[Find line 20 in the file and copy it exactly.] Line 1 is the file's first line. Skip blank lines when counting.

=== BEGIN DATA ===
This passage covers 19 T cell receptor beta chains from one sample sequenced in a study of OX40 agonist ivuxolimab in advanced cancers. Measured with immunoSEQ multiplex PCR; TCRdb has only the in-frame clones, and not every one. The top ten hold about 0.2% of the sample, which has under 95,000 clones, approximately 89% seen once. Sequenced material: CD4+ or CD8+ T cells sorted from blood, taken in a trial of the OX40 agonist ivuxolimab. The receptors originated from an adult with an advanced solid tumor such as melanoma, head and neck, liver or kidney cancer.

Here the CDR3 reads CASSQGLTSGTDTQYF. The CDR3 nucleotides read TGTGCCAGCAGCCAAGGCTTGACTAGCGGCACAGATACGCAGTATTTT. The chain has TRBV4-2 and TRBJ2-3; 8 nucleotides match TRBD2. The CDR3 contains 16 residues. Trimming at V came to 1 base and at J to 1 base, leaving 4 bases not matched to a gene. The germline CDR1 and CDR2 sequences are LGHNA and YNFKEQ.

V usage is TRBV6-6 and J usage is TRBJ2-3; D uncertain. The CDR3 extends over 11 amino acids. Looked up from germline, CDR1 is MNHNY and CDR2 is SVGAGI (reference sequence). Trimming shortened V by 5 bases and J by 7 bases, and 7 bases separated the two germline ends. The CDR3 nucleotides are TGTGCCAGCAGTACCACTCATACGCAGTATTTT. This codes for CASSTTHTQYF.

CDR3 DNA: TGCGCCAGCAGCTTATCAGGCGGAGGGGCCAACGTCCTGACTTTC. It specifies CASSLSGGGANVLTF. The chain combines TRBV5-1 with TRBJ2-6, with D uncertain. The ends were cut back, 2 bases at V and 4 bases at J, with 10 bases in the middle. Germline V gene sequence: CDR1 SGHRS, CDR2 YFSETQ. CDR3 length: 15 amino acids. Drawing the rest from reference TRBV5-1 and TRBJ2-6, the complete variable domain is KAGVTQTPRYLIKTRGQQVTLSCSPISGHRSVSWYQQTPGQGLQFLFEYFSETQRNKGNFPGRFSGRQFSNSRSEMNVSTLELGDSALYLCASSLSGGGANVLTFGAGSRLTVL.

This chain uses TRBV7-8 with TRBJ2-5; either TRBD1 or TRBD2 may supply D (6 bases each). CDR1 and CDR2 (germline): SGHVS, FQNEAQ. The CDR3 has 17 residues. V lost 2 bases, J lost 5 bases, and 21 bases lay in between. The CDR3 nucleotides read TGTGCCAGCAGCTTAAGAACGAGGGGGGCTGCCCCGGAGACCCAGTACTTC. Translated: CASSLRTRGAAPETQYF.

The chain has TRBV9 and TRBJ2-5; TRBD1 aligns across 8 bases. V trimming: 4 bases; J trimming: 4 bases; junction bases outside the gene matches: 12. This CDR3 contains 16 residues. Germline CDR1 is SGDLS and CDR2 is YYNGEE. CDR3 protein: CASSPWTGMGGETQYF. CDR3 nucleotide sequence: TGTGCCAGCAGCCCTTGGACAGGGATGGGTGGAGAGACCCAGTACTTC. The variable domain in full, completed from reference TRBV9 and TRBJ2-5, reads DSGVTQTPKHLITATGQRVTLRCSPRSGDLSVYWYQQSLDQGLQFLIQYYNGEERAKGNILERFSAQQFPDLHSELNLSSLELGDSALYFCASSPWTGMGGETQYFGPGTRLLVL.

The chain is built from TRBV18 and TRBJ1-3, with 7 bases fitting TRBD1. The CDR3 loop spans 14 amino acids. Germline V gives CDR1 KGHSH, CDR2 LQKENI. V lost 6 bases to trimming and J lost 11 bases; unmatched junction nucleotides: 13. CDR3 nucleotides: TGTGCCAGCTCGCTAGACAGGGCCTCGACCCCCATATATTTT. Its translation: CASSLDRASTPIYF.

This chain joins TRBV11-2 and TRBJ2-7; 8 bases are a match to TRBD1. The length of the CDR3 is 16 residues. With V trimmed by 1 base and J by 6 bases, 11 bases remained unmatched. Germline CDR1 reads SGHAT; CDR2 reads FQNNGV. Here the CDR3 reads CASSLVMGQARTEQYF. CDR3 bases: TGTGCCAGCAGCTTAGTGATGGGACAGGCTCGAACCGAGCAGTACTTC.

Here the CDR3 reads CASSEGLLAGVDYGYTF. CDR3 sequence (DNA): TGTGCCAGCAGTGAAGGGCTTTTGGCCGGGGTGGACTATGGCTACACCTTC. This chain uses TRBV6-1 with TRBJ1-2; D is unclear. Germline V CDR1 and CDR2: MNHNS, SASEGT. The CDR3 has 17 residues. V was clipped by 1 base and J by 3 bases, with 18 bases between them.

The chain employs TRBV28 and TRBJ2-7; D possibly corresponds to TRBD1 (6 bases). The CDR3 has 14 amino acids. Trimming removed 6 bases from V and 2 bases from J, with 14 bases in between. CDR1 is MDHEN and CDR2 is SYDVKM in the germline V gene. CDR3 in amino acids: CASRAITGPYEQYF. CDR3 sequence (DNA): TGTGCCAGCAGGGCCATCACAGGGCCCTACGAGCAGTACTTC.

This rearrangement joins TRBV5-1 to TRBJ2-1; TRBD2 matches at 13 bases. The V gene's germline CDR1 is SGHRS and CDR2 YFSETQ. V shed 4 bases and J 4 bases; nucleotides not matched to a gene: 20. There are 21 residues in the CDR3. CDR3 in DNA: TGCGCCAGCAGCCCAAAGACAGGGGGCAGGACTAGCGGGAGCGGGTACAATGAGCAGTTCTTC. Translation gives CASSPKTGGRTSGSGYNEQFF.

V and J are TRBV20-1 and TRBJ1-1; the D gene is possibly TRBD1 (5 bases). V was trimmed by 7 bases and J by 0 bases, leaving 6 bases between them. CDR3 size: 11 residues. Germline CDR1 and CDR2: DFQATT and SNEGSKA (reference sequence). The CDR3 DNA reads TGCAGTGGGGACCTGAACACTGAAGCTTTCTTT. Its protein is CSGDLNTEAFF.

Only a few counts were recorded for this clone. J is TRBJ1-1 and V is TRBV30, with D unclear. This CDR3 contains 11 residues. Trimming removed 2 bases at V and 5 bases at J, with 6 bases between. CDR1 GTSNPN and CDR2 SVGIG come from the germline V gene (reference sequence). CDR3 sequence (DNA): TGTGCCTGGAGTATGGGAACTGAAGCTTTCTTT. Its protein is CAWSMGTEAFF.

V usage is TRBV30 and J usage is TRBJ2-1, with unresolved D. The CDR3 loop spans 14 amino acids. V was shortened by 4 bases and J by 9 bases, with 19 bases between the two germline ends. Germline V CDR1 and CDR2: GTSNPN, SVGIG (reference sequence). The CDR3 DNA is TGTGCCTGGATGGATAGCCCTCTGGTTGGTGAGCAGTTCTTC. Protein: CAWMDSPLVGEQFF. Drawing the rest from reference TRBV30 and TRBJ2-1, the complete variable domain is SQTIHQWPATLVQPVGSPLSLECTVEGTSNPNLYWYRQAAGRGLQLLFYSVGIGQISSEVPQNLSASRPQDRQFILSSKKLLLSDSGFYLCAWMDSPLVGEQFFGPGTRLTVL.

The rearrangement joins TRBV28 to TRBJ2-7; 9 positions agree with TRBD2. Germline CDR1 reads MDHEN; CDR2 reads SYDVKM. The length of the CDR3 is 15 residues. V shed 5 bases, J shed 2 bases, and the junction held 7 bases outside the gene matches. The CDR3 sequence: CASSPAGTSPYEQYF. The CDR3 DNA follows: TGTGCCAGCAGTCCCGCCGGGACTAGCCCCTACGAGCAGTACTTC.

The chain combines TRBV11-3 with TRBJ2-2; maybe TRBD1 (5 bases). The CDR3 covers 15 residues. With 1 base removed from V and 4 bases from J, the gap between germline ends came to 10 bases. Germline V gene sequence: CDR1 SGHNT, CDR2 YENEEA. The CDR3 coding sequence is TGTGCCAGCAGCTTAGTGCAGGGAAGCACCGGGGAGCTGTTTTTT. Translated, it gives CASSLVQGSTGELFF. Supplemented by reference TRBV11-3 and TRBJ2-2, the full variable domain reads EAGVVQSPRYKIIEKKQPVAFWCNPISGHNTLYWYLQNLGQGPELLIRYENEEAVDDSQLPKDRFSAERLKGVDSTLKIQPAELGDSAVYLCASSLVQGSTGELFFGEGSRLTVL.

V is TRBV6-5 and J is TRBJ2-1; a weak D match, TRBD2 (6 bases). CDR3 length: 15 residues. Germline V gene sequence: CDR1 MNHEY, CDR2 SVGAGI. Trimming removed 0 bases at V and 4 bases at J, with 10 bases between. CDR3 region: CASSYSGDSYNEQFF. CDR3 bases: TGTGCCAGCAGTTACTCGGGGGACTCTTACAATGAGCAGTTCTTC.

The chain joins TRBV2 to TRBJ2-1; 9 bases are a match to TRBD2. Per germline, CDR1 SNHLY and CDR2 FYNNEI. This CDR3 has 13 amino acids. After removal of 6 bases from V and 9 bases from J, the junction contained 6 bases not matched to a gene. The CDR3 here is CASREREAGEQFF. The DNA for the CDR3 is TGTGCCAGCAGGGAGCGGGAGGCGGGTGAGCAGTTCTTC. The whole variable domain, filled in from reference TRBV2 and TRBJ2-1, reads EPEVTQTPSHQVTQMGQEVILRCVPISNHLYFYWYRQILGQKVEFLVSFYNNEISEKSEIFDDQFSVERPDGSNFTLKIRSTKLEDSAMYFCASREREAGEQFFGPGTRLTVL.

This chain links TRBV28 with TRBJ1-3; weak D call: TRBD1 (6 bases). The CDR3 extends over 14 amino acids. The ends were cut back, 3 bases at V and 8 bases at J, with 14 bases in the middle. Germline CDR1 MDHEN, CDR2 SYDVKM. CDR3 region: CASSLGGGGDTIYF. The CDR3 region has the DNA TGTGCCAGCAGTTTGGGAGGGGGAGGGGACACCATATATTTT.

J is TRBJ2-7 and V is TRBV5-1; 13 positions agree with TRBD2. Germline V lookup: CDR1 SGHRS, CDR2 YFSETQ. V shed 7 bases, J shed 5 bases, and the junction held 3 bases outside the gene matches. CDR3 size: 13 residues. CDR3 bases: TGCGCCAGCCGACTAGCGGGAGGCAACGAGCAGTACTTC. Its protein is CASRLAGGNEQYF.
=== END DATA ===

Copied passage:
J is TRBJ2-7 and V is TRBV5-1; 13 positions agree with TRBD2. Germline V lookup: CDR1 SGHRS, CDR2 YFSETQ. V shed 7 bases, J shed 5 bases, and the junction held 3 bases outside the gene matches. CDR3 size: 13 residues. CDR3 bases: TGCGCCAGCCGACTAGCGGGAGGCAACGAGCAGTACTTC. Its protein is CASRLAGGNEQYF.